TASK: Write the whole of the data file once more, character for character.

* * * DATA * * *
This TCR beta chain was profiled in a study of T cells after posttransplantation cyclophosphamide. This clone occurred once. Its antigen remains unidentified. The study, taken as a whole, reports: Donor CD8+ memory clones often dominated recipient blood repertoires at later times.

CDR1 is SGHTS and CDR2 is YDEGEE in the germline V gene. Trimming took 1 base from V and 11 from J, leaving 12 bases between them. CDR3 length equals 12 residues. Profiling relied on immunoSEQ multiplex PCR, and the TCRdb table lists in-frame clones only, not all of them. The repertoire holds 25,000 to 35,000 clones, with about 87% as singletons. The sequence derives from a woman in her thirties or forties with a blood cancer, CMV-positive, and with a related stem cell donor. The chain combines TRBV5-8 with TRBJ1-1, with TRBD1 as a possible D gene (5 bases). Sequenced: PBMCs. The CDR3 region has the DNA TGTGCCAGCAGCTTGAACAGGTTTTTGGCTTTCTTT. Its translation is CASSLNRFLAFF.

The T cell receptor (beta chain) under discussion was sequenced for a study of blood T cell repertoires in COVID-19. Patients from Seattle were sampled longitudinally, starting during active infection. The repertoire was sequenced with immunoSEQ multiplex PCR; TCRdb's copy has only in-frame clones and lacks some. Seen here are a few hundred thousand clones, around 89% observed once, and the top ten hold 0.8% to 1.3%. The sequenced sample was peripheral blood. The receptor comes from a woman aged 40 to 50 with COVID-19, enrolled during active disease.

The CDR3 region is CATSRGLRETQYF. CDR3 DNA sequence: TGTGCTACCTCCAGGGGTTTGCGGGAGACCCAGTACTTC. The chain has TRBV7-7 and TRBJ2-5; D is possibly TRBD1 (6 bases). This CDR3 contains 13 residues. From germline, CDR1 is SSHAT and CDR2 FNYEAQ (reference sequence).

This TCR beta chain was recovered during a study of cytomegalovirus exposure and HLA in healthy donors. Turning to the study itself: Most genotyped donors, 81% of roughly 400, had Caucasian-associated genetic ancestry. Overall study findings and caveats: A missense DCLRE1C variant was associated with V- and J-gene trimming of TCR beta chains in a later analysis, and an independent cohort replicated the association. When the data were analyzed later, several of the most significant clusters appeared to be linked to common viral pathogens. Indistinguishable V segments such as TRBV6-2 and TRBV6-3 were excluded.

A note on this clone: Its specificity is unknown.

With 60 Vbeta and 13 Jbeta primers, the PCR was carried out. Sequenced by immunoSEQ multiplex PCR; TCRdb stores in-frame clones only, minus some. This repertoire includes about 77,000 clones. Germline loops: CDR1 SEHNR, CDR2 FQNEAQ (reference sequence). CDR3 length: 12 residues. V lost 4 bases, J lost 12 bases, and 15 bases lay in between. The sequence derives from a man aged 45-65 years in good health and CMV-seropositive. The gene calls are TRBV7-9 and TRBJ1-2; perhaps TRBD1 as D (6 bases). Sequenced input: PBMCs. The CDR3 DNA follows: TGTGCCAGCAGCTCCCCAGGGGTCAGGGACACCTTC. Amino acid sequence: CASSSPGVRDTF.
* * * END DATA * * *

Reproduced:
This TCR beta chain was profiled in a study of T cells after posttransplantation cyclophosphamide. This clone occurred once. Its antigen remains unidentified. The study, taken as a whole, reports: Donor CD8+ memory clones often dominated recipient blood repertoires at later times.

CDR1 is SGHTS and CDR2 is YDEGEE in the germline V gene. Trimming took 1 base from V and 11 from J, leaving 12 bases between them. CDR3 length equals 12 residues. Profiling relied on immunoSEQ multiplex PCR, and the TCRdb table lists in-frame clones only, not all of them. The repertoire holds 25,000 to 35,000 clones, with about 87% as singletons. The sequence derives from a woman in her thirties or forties with a blood cancer, CMV-positive, and with a related stem cell donor. The chain combines TRBV5-8 with TRBJ1-1, with TRBD1 as a possible D gene (5 bases). Sequenced: PBMCs. The CDR3 region has the DNA TGTGCCAGCAGCTTGAACAGGTTTTTGGCTTTCTTT. Its translation is CASSLNRFLAFF.

The T cell receptor (beta chain) under discussion was sequenced for a study of blood T cell repertoires in COVID-19. Patients from Seattle were sampled longitudinally, starting during active infection. The repertoire was sequenced with immunoSEQ multiplex PCR; TCRdb's copy has only in-frame clones and lacks some. Seen here are a few hundred thousand clones, around 89% observed once, and the top ten hold 0.8% to 1.3%. The sequenced sample was peripheral blood. The receptor comes from a woman aged 40 to 50 with COVID-19, enrolled during active disease.

The CDR3 region is CATSRGLRETQYF. CDR3 DNA sequence: TGTGCTACCTCCAGGGGTTTGCGGGAGACCCAGTACTTC. The chain has TRBV7-7 and TRBJ2-5; D is possibly TRBD1 (6 bases). This CDR3 contains 13 residues. From germline, CDR1 is SSHAT and CDR2 FNYEAQ (reference sequence).

This TCR beta chain was recovered during a study of cytomegalovirus exposure and HLA in healthy donors. Turning to the study itself: Most genotyped donors, 81% of roughly 400, had Caucasian-associated genetic ancestry. Overall study findings and caveats: A missense DCLRE1C variant was associated with V- and J-gene trimming of TCR beta chains in a later analysis, and an independent cohort replicated the association. When the data were analyzed later, several of the most significant clusters appeared to be linked to common viral pathogens. Indistinguishable V segments such as TRBV6-2 and TRBV6-3 were excluded.

A note on this clone: Its specificity is unknown.

With 60 Vbeta and 13 Jbeta primers, the PCR was carried out. Sequenced by immunoSEQ multiplex PCR; TCRdb stores in-frame clones only, minus some. This repertoire includes about 77,000 clones. Germline loops: CDR1 SEHNR, CDR2 FQNEAQ (reference sequence). CDR3 length: 12 residues. V lost 4 bases, J lost 12 bases, and 15 bases lay in between. The sequence derives from a man aged 45-65 years in good health and CMV-seropositive. The gene calls are TRBV7-9 and TRBJ1-2; perhaps TRBD1 as D (6 bases). Sequenced input: PBMCs. The CDR3 DNA follows: TGTGCCAGCAGCTCCCCAGGGGTCAGGGACACCTTC. Amino acid sequence: CASSSPGVRDTF.